2015-2016 Scientist in Residency Fellows

Anne-Mathilde Thierry

Department of Terrestrial Ecology of the Norwegian Institute for Nature Research, Université du Québec à Rimouski

Anne-Mathilde Thierry (amthierry@gmail.com) is a guest scientist at the Department of Terrestrial Ecology of the Norwegian Institute for Nature Research and holds a postdoctoral fellowship at the Université du Québec à Rimouski for 2015. Her research is focused on understanding how animals, populations, and ecosystems respond to predictable and non-predictable changes of their environment, especially in polar regions. She is interested in applying methods and tools from different fields, such as physiology and modelisation, to conservation and wildlife management.

Originially from rural Normandie, France, Anne-Mathilde received her Ph.D. in Ecology from the Université de Strasbourg, France in 2013, studying the physiological ecology of Adélie penguins. She is now working on various aspects of Arctic fox biology and ecology, from disturbance to dispersal, population supplementation, and supplementary feeding, in the context of the conservation efforts conducted in Scandinavia. She is a member of the Association of Early-Career Polar Scientists (APECS), and co-founded the French national committee of APECS in 2013, which she co-chairs. (October 2015)

Allen Pope

NSIDC, University of Colorado & Polar Science Center, University of Washington

Allen is a postdoctoral research associate working at the National Snow and Ice Data Center in Boulder, Colorado and the Polar Science Center in Seattle, Washington. Originally from Newton, Massachusetts, he earned his BA from Harvard University in 2008 (Chemistry and Earth & Planetary Sciences, citation in French), as well as a Masters and PhD in Polar Studies from Cambridge University's Scott Polar Research Institute in 2009 and 2013, respectively. As a glaciologist and remote sensing specialist, Allen has been lucky enough to work with satellite imagery from around the world and conduct fieldwork in Alaska (Juneau Icefield), Canada, Nepal, Antarctica, Iceland, Svalbard, and even Namibia. You can see a video of some of Allen's earlier work here in "What Color is a Glacier?".  Allen has been extensively involved in organizations such as the Association of Polar Early Career Scientists, the American Geophysical Union, and the Foundation for the Good Governance of International Spaces. His current research projects include studying Landsat 8 applications to the cryosphere as well as investigating drivers of elevation change in West Antarctica. In his free time, Allen likes hiking, skiing, (acro)yoga, and baking with as much chocolate as possible.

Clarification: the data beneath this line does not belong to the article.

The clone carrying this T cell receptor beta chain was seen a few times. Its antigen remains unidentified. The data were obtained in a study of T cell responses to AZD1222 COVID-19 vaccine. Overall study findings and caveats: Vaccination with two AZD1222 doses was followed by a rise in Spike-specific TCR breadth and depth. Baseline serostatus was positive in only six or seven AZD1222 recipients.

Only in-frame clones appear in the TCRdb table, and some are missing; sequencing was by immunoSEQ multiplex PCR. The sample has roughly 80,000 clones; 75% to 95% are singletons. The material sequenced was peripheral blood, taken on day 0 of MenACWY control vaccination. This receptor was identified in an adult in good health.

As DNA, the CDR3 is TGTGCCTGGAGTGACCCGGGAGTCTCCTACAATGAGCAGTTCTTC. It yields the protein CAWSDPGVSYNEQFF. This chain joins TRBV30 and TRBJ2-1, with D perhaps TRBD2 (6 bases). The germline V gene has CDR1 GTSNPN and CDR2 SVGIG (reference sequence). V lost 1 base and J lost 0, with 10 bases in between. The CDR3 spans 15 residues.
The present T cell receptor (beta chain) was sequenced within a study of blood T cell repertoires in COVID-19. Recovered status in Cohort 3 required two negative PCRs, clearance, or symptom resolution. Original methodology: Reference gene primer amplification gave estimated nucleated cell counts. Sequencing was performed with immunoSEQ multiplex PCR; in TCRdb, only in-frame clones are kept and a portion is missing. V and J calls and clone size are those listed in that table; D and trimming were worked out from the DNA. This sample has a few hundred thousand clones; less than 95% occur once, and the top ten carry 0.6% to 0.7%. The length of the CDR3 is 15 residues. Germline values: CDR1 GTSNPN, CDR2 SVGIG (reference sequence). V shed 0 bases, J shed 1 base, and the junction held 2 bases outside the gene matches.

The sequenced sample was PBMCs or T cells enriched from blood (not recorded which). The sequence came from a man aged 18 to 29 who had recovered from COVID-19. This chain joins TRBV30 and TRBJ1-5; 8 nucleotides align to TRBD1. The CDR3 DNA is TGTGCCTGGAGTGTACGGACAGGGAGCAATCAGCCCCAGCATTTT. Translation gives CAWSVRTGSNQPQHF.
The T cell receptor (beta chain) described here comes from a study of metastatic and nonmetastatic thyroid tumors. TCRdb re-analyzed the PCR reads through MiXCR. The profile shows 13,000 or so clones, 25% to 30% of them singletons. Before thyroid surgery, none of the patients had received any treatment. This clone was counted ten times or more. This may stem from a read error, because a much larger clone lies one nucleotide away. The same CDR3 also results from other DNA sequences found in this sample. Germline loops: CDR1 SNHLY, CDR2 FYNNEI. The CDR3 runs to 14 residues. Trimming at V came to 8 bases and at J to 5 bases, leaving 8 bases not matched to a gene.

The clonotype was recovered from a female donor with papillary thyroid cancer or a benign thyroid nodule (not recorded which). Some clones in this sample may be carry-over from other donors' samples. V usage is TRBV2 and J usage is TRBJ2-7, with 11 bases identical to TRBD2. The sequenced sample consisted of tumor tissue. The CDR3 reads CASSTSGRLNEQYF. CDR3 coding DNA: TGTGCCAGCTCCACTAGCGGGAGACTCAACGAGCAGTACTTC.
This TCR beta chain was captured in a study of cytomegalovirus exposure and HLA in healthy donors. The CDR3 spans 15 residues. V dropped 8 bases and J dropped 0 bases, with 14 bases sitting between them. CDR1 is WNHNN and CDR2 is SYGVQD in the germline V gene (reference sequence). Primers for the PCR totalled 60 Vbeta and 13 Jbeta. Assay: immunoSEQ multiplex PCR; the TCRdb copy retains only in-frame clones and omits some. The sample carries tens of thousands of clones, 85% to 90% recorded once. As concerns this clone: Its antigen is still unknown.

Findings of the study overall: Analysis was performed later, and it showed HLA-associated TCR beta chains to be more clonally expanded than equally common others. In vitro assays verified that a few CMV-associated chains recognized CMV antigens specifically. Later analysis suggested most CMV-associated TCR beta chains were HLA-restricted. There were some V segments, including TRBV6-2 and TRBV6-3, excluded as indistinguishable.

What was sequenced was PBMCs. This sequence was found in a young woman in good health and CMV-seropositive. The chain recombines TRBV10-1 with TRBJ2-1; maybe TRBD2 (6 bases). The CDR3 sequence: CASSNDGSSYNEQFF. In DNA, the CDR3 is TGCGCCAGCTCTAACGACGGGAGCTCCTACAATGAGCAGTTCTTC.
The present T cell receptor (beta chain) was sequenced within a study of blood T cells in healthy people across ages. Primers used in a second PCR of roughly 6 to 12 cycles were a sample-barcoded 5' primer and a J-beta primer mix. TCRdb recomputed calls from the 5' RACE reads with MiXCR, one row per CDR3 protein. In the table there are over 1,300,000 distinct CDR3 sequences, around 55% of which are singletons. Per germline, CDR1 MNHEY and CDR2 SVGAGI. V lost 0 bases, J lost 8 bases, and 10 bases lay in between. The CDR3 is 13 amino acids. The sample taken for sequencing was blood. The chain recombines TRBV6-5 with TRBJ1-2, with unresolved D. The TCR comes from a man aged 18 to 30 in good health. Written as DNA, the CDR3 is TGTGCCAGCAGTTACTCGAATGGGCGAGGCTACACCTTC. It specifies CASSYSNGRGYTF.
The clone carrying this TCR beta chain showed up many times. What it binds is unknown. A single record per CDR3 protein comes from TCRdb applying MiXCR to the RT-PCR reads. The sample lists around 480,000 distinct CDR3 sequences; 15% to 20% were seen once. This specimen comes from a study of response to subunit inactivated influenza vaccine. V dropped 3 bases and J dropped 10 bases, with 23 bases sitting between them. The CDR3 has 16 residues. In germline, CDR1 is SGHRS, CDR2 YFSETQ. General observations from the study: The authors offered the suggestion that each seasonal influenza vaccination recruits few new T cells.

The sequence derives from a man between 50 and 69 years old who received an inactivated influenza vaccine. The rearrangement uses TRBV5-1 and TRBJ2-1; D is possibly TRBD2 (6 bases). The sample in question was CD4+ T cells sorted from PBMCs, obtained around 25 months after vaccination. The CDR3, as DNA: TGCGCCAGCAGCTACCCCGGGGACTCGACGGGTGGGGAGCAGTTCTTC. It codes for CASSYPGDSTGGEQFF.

You can see more about Allen's research here. He also tweets about his science @PopePolar, for which he was recognized by Wired magazine (see here).  (February 2016)

Allen's Sitka Activities

  • KCAW morning interview
  • Natural History Seminar talk
  • Led a Science Cafe mini-workshop on polar remote sensing
  • Island Institute Interview on climate change perspectives
  • "Mapping ice and snow" curriculum with SHS Human Geography and Global Studies class
  • "Glaciers and the environment" with MEHS Environmental Studies class
  • "To the field!" with PHS Science class
  • "Where are glaciers and how does a glacier form?" - 2 visits to KGH 5th grade Super Science Club